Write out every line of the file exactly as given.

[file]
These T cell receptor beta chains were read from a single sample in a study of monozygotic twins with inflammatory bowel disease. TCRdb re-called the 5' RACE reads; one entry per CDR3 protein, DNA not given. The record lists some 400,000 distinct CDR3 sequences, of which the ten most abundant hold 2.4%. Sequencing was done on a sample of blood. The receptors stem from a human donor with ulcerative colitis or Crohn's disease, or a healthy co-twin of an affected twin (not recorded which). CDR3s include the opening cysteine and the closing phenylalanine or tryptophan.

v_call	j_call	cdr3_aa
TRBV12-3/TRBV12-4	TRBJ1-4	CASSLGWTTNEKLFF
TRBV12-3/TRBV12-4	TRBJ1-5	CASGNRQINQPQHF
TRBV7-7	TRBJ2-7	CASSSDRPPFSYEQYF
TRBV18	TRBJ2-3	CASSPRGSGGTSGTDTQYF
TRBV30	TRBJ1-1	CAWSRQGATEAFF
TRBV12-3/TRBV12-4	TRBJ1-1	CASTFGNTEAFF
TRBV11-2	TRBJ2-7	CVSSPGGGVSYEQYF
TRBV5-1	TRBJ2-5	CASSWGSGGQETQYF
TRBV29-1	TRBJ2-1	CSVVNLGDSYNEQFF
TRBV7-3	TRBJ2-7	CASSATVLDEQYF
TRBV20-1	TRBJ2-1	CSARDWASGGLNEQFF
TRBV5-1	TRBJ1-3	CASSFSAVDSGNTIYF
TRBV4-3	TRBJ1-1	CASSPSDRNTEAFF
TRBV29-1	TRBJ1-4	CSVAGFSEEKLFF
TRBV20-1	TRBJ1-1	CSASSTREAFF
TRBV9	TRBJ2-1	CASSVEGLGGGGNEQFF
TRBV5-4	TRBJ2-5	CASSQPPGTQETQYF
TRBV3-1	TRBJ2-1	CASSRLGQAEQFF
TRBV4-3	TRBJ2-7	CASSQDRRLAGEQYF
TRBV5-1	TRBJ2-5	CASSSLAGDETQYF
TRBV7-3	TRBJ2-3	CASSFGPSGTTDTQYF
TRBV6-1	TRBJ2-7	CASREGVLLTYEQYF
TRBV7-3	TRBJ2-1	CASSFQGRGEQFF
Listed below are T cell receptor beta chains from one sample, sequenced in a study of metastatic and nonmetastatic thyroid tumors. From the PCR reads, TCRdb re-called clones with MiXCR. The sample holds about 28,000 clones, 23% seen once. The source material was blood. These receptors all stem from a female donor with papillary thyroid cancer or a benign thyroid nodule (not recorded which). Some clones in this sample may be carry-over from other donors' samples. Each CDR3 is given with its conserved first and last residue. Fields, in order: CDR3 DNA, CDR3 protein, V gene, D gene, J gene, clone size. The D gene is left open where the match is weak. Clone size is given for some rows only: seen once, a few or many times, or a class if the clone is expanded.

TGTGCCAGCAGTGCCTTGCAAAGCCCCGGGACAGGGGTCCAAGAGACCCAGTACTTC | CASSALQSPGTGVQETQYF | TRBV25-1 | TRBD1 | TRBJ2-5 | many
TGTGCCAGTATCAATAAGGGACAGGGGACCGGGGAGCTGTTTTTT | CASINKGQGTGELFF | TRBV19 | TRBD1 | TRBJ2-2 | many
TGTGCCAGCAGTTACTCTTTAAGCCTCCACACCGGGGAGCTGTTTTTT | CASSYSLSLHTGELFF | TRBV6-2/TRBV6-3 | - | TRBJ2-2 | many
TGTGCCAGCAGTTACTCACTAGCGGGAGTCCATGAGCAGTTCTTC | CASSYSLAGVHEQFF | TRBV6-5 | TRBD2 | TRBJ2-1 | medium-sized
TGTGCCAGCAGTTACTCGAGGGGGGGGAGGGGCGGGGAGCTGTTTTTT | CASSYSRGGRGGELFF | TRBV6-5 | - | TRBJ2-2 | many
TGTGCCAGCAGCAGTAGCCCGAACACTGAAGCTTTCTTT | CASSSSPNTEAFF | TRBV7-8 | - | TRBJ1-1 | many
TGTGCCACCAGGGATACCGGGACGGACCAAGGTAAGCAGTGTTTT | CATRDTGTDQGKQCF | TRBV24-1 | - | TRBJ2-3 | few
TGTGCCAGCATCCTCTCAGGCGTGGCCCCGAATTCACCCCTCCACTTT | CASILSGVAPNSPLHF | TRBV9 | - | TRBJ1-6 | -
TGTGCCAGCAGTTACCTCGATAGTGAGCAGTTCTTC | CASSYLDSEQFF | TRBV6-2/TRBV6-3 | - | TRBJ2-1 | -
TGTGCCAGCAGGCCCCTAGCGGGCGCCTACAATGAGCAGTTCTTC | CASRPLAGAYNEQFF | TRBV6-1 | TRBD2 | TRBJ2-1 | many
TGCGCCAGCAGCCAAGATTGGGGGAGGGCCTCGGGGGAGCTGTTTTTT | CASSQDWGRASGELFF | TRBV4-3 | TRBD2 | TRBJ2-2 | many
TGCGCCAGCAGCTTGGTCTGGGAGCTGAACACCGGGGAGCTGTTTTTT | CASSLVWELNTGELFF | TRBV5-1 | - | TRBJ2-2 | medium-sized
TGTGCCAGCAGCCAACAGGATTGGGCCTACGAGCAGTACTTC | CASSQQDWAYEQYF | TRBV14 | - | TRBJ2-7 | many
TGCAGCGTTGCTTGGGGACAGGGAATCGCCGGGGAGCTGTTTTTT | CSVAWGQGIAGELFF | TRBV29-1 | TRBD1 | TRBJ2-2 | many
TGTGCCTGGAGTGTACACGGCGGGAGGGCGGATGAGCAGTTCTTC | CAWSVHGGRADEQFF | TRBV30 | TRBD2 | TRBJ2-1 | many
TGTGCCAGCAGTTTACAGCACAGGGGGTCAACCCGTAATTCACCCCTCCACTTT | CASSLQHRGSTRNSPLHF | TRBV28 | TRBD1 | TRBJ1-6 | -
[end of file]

These T cell receptor beta chains were read from a single sample in a study of monozygotic twins with inflammatory bowel disease. TCRdb re-called the 5' RACE reads; one entry per CDR3 protein, DNA not given. The record lists some 400,000 distinct CDR3 sequences, of which the ten most abundant hold 2.4%. Sequencing was done on a sample of blood. The receptors stem from a human donor with ulcerative colitis or Crohn's disease, or a healthy co-twin of an affected twin (not recorded which). CDR3s include the opening cysteine and the closing phenylalanine or tryptophan.

v_call	j_call	cdr3_aa
TRBV12-3/TRBV12-4	TRBJ1-4	CASSLGWTTNEKLFF
TRBV12-3/TRBV12-4	TRBJ1-5	CASGNRQINQPQHF
TRBV7-7	TRBJ2-7	CASSSDRPPFSYEQYF
TRBV18	TRBJ2-3	CASSPRGSGGTSGTDTQYF
TRBV30	TRBJ1-1	CAWSRQGATEAFF
TRBV12-3/TRBV12-4	TRBJ1-1	CASTFGNTEAFF
TRBV11-2	TRBJ2-7	CVSSPGGGVSYEQYF
TRBV5-1	TRBJ2-5	CASSWGSGGQETQYF
TRBV29-1	TRBJ2-1	CSVVNLGDSYNEQFF
TRBV7-3	TRBJ2-7	CASSATVLDEQYF
TRBV20-1	TRBJ2-1	CSARDWASGGLNEQFF
TRBV5-1	TRBJ1-3	CASSFSAVDSGNTIYF
TRBV4-3	TRBJ1-1	CASSPSDRNTEAFF
TRBV29-1	TRBJ1-4	CSVAGFSEEKLFF
TRBV20-1	TRBJ1-1	CSASSTREAFF
TRBV9	TRBJ2-1	CASSVEGLGGGGNEQFF
TRBV5-4	TRBJ2-5	CASSQPPGTQETQYF
TRBV3-1	TRBJ2-1	CASSRLGQAEQFF
TRBV4-3	TRBJ2-7	CASSQDRRLAGEQYF
TRBV5-1	TRBJ2-5	CASSSLAGDETQYF
TRBV7-3	TRBJ2-3	CASSFGPSGTTDTQYF
TRBV6-1	TRBJ2-7	CASREGVLLTYEQYF
TRBV7-3	TRBJ2-1	CASSFQGRGEQFF
Listed below are T cell receptor beta chains from one sample, sequenced in a study of metastatic and nonmetastatic thyroid tumors. From the PCR reads, TCRdb re-called clones with MiXCR. The sample holds about 28,000 clones, 23% seen once. The source material was blood. These receptors all stem from a female donor with papillary thyroid cancer or a benign thyroid nodule (not recorded which). Some clones in this sample may be carry-over from other donors' samples. Each CDR3 is given with its conserved first and last residue. Fields, in order: CDR3 DNA, CDR3 protein, V gene, D gene, J gene, clone size. The D gene is left open where the match is weak. Clone size is given for some rows only: seen once, a few or many times, or a class if the clone is expanded.

TGTGCCAGCAGTGCCTTGCAAAGCCCCGGGACAGGGGTCCAAGAGACCCAGTACTTC | CASSALQSPGTGVQETQYF | TRBV25-1 | TRBD1 | TRBJ2-5 | many
TGTGCCAGTATCAATAAGGGACAGGGGACCGGGGAGCTGTTTTTT | CASINKGQGTGELFF | TRBV19 | TRBD1 | TRBJ2-2 | many
TGTGCCAGCAGTTACTCTTTAAGCCTCCACACCGGGGAGCTGTTTTTT | CASSYSLSLHTGELFF | TRBV6-2/TRBV6-3 | - | TRBJ2-2 | many
TGTGCCAGCAGTTACTCACTAGCGGGAGTCCATGAGCAGTTCTTC | CASSYSLAGVHEQFF | TRBV6-5 | TRBD2 | TRBJ2-1 | medium-sized
TGTGCCAGCAGTTACTCGAGGGGGGGGAGGGGCGGGGAGCTGTTTTTT | CASSYSRGGRGGELFF | TRBV6-5 | - | TRBJ2-2 | many
TGTGCCAGCAGCAGTAGCCCGAACACTGAAGCTTTCTTT | CASSSSPNTEAFF | TRBV7-8 | - | TRBJ1-1 | many
TGTGCCACCAGGGATACCGGGACGGACCAAGGTAAGCAGTGTTTT | CATRDTGTDQGKQCF | TRBV24-1 | - | TRBJ2-3 | few
TGTGCCAGCATCCTCTCAGGCGTGGCCCCGAATTCACCCCTCCACTTT | CASILSGVAPNSPLHF | TRBV9 | - | TRBJ1-6 | -
TGTGCCAGCAGTTACCTCGATAGTGAGCAGTTCTTC | CASSYLDSEQFF | TRBV6-2/TRBV6-3 | - | TRBJ2-1 | -
TGTGCCAGCAGGCCCCTAGCGGGCGCCTACAATGAGCAGTTCTTC | CASRPLAGAYNEQFF | TRBV6-1 | TRBD2 | TRBJ2-1 | many
TGCGCCAGCAGCCAAGATTGGGGGAGGGCCTCGGGGGAGCTGTTTTTT | CASSQDWGRASGELFF | TRBV4-3 | TRBD2 | TRBJ2-2 | many
TGCGCCAGCAGCTTGGTCTGGGAGCTGAACACCGGGGAGCTGTTTTTT | CASSLVWELNTGELFF | TRBV5-1 | - | TRBJ2-2 | medium-sized
TGTGCCAGCAGCCAACAGGATTGGGCCTACGAGCAGTACTTC | CASSQQDWAYEQYF | TRBV14 | - | TRBJ2-7 | many
TGCAGCGTTGCTTGGGGACAGGGAATCGCCGGGGAGCTGTTTTTT | CSVAWGQGIAGELFF | TRBV29-1 | TRBD1 | TRBJ2-2 | many
TGTGCCTGGAGTGTACACGGCGGGAGGGCGGATGAGCAGTTCTTC | CAWSVHGGRADEQFF | TRBV30 | TRBD2 | TRBJ2-1 | many
TGTGCCAGCAGTTTACAGCACAGGGGGTCAACCCGTAATTCACCCCTCCACTTT | CASSLQHRGSTRNSPLHF | TRBV28 | TRBD1 | TRBJ1-6 | -